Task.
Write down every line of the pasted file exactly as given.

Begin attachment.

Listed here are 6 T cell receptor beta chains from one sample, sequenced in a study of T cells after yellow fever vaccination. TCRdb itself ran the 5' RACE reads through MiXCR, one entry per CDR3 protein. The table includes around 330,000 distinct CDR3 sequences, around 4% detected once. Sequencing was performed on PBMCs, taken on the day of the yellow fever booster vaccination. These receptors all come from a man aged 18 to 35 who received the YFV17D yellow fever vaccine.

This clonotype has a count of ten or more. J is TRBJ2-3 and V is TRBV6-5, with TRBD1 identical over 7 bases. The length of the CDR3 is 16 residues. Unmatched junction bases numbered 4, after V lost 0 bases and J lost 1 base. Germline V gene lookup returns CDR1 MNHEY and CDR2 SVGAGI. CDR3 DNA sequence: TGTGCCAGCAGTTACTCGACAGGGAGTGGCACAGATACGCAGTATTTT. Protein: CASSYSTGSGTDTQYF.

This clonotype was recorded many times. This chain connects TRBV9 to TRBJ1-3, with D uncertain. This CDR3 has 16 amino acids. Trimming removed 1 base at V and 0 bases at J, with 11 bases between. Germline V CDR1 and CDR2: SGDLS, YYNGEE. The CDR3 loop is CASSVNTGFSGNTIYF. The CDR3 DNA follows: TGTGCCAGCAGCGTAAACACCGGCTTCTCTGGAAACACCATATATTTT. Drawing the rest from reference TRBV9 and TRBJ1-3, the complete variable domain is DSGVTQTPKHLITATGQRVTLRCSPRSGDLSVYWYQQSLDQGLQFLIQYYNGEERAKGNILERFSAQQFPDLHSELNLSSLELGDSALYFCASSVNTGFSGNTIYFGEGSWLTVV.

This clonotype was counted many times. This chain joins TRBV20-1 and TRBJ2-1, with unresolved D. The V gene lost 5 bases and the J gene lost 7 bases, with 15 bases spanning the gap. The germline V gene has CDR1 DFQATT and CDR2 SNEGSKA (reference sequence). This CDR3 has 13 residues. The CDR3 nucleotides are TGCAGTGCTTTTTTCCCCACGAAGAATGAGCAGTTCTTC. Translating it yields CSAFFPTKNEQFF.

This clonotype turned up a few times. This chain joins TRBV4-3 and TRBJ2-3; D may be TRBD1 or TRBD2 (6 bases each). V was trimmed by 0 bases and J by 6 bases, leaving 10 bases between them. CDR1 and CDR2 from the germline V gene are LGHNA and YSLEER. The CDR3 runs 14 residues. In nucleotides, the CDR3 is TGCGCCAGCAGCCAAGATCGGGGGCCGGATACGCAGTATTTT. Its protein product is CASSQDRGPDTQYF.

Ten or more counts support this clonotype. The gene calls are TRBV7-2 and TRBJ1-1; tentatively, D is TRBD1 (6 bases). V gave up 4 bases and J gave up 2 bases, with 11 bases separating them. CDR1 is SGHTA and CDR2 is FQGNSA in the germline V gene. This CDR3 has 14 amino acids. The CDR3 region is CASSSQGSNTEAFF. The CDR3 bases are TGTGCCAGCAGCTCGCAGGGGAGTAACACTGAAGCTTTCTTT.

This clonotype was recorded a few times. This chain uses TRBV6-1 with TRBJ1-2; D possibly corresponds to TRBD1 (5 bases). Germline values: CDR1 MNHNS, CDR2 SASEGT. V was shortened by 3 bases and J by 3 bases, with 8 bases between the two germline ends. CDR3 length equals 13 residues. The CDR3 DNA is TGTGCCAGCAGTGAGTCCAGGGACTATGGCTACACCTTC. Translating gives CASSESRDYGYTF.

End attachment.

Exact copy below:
Listed here are 6 T cell receptor beta chains from one sample, sequenced in a study of T cells after yellow fever vaccination. TCRdb itself ran the 5' RACE reads through MiXCR, one entry per CDR3 protein. The table includes around 330,000 distinct CDR3 sequences, around 4% detected once. Sequencing was performed on PBMCs, taken on the day of the yellow fever booster vaccination. These receptors all come from a man aged 18 to 35 who received the YFV17D yellow fever vaccine.

This clonotype has a count of ten or more. J is TRBJ2-3 and V is TRBV6-5, with TRBD1 identical over 7 bases. The length of the CDR3 is 16 residues. Unmatched junction bases numbered 4, after V lost 0 bases and J lost 1 base. Germline V gene lookup returns CDR1 MNHEY and CDR2 SVGAGI. CDR3 DNA sequence: TGTGCCAGCAGTTACTCGACAGGGAGTGGCACAGATACGCAGTATTTT. Protein: CASSYSTGSGTDTQYF.

This clonotype was recorded many times. This chain connects TRBV9 to TRBJ1-3, with D uncertain. This CDR3 has 16 amino acids. Trimming removed 1 base at V and 0 bases at J, with 11 bases between. Germline V CDR1 and CDR2: SGDLS, YYNGEE. The CDR3 loop is CASSVNTGFSGNTIYF. The CDR3 DNA follows: TGTGCCAGCAGCGTAAACACCGGCTTCTCTGGAAACACCATATATTTT. Drawing the rest from reference TRBV9 and TRBJ1-3, the complete variable domain is DSGVTQTPKHLITATGQRVTLRCSPRSGDLSVYWYQQSLDQGLQFLIQYYNGEERAKGNILERFSAQQFPDLHSELNLSSLELGDSALYFCASSVNTGFSGNTIYFGEGSWLTVV.

This clonotype was counted many times. This chain joins TRBV20-1 and TRBJ2-1, with unresolved D. The V gene lost 5 bases and the J gene lost 7 bases, with 15 bases spanning the gap. The germline V gene has CDR1 DFQATT and CDR2 SNEGSKA (reference sequence). This CDR3 has 13 residues. The CDR3 nucleotides are TGCAGTGCTTTTTTCCCCACGAAGAATGAGCAGTTCTTC. Translating it yields CSAFFPTKNEQFF.

This clonotype turned up a few times. This chain joins TRBV4-3 and TRBJ2-3; D may be TRBD1 or TRBD2 (6 bases each). V was trimmed by 0 bases and J by 6 bases, leaving 10 bases between them. CDR1 and CDR2 from the germline V gene are LGHNA and YSLEER. The CDR3 runs 14 residues. In nucleotides, the CDR3 is TGCGCCAGCAGCCAAGATCGGGGGCCGGATACGCAGTATTTT. Its protein product is CASSQDRGPDTQYF.

Ten or more counts support this clonotype. The gene calls are TRBV7-2 and TRBJ1-1; tentatively, D is TRBD1 (6 bases). V gave up 4 bases and J gave up 2 bases, with 11 bases separating them. CDR1 is SGHTA and CDR2 is FQGNSA in the germline V gene. This CDR3 has 14 amino acids. The CDR3 region is CASSSQGSNTEAFF. The CDR3 bases are TGTGCCAGCAGCTCGCAGGGGAGTAACACTGAAGCTTTCTTT.

This clonotype was recorded a few times. This chain uses TRBV6-1 with TRBJ1-2; D possibly corresponds to TRBD1 (5 bases). Germline values: CDR1 MNHNS, CDR2 SASEGT. V was shortened by 3 bases and J by 3 bases, with 8 bases between the two germline ends. CDR3 length equals 13 residues. The CDR3 DNA is TGTGCCAGCAGTGAGTCCAGGGACTATGGCTACACCTTC. Translating gives CASSESRDYGYTF.